Charleston Rail Bibliography

 

Charleston and Hamburg RailroadFetters, Thomas – The Charleston & Hamburg: A South Carolina Railroad & an American Legacy Many claim that the Baltimore & Ohio Railroad was the first in the United States, but in reality the Charleston & Hamburg was the first to provide regular service to passengers when it opened its doors in Charleston, South Carolina, on Christmas Day 1830. It would ultimately carry people and goods from the Lowcountry to what is now north Augusta.

Palmetto TractionFetters, Thomas – Palmetto traction: Electric railways of South Carolina History of the various trolley, streetcar and traction lines in South Carolina. Includes historic photographs, maps, rosters, and index. A look at the early years of electric railways in South Carolina. In researching the book, the author rode the bus lines and traced the local car tracks by bicycle. Excellent archival black and white illustrations throughout.

Louisville, Cincinnati and CharlestonGrant, H. Roger – The Louisville, Cincinnati & Charleston Rail Road: Dreams of Linking North and South (Railroads Past and Present) Among the grand antebellum plans to build railroads to interconnect the vast American republic, perhaps none was more ambitious than the Louisville, Cincinnati & Charleston. The route was intended to link the cotton-producing South and the grain and livestock growers of the Old Northwest with traders and markets in the East, creating economic opportunities along its 700-mile length. But then came the Panic of 1837, and the project came to a halt. H. Roger Grant tells the incredible story of this singular example of “railroad fever” and the remarkable visionaries whose hopes for connecting North and South would require more than half a century—and one Civil War—to reach fruition.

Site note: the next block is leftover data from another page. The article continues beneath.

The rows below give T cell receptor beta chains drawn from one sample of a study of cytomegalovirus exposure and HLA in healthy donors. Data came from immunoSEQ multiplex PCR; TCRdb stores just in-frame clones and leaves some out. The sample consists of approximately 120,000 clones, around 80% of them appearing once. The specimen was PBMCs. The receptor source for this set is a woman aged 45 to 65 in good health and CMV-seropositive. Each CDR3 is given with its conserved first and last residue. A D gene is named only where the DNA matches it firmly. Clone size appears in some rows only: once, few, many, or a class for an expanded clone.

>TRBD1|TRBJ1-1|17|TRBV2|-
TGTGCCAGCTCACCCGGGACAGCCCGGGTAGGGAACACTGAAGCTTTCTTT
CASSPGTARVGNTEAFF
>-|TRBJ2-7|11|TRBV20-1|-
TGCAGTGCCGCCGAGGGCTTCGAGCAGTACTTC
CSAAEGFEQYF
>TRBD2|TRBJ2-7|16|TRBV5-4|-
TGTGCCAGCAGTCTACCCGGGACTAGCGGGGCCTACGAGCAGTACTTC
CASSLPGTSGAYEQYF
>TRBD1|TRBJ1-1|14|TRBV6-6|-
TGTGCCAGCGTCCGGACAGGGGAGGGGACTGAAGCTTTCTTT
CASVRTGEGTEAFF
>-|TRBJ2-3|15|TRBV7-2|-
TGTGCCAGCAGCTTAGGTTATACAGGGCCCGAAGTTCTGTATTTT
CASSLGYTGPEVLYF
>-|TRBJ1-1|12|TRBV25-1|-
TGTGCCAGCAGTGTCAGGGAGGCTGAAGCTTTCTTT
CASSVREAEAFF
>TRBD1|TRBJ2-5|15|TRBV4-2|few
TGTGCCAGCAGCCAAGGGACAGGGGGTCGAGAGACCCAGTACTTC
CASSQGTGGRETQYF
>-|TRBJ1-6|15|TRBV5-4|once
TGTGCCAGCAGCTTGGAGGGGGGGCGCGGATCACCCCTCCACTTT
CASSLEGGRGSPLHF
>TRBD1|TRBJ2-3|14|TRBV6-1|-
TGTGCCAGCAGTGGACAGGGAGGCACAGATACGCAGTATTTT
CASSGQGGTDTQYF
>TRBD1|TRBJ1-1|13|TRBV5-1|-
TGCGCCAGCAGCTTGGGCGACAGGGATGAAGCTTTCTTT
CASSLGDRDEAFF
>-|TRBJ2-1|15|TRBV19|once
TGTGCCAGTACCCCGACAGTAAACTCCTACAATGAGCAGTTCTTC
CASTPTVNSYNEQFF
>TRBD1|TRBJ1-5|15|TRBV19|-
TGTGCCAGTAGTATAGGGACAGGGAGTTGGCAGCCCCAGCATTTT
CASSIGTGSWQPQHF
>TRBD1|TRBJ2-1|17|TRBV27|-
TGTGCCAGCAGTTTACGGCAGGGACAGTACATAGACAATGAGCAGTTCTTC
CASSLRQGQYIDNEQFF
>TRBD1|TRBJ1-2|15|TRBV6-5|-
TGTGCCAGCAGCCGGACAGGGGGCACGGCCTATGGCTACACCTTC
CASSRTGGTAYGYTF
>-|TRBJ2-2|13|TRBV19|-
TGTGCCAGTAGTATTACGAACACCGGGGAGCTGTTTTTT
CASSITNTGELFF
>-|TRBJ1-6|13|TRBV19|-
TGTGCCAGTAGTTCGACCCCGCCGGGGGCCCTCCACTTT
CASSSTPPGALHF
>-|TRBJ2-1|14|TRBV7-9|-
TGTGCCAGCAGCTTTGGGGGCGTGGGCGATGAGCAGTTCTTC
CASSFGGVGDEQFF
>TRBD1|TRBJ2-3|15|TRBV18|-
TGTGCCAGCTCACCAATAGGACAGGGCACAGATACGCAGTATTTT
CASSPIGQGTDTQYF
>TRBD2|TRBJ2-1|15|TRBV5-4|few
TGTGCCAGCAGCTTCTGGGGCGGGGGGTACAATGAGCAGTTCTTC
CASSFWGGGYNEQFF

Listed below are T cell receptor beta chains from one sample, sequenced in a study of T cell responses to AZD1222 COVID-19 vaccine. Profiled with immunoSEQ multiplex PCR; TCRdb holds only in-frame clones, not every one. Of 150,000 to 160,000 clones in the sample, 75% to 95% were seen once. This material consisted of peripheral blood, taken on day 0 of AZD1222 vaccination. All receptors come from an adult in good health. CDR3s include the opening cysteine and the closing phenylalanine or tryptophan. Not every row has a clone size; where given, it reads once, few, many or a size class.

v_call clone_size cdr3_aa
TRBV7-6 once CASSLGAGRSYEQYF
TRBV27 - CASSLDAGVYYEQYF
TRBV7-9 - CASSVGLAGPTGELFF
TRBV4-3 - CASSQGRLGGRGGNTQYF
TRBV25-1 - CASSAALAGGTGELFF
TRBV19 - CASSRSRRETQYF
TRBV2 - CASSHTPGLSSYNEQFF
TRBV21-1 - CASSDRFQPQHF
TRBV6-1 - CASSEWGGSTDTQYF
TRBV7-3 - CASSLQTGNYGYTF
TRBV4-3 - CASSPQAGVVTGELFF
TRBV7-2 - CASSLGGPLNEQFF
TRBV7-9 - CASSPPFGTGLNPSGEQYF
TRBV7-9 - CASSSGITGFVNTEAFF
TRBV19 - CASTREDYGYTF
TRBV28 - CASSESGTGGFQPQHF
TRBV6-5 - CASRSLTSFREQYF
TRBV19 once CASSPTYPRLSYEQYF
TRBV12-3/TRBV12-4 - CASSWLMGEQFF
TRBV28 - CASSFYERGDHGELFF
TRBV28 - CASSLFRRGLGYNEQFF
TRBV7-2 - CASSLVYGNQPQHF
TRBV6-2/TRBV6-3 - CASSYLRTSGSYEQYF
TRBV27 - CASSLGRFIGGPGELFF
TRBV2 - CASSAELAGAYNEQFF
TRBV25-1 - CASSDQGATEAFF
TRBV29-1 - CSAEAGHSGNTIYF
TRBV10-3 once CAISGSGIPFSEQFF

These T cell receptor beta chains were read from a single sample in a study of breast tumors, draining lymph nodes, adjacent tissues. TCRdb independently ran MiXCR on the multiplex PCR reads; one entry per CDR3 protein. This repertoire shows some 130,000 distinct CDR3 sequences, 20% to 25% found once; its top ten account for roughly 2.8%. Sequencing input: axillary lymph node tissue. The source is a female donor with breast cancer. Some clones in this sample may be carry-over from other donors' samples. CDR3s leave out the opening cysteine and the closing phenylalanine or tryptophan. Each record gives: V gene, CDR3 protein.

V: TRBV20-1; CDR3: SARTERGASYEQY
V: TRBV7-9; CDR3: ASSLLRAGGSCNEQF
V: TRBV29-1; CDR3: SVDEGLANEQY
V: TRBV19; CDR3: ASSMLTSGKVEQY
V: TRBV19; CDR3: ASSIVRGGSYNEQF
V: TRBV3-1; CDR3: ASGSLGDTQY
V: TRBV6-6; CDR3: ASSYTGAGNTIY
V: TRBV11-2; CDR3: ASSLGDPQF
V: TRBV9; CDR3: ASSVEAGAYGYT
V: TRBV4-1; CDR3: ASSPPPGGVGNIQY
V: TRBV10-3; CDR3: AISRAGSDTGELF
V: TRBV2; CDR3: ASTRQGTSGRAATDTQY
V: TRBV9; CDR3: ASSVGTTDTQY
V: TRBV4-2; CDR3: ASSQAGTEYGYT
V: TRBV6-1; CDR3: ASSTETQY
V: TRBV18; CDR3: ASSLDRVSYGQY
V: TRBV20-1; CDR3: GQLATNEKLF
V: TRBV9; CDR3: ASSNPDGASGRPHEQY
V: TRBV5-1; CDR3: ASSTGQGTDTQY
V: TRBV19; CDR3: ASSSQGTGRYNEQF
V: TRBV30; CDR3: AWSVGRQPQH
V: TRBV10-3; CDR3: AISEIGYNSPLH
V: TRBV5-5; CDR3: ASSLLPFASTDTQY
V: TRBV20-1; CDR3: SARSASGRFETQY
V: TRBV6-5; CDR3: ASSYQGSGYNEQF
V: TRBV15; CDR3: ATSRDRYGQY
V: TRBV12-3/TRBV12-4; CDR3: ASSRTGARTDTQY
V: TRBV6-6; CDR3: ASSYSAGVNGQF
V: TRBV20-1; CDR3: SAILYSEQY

Memory of TrainsRubin, Louis – A Memory of Trains: The Boll Weevil and Others This is the way that Louis D. Rubin, Jr., remembers steam railroading during the days when trains were still the dominant mode of American intercity travel. In the years after the Second World War, as a young newspaperman, he spent much of his time riding and photographing trains. It was a time when coal-powered Iron Horses were giving way to diesel-electric locomotives. Railfans and general readers alike will enjoy this memoir featuring more than one hundred of Rubin’s photographs. This account tells of the role that railroads and railroading played in his life as a child and youth and as an adult in search of a vocation.

Vital Rails Charleston and Savannah RailroadStone, H. David – Vital Rails: The Charleston & Savannah Railroad and the Civil War in Coastal South Carolina Vital Rails is an excellent study that expertly connects the importance of the Charleston & Savannah Railroad to the Confederacy’s overall war effort. Rich with detailed information, maps, and images, Stone’s book is a must-read for all those interested in truly understanding the crucial logistical and military operations in the South Carolina lowcountry during the Civil War.

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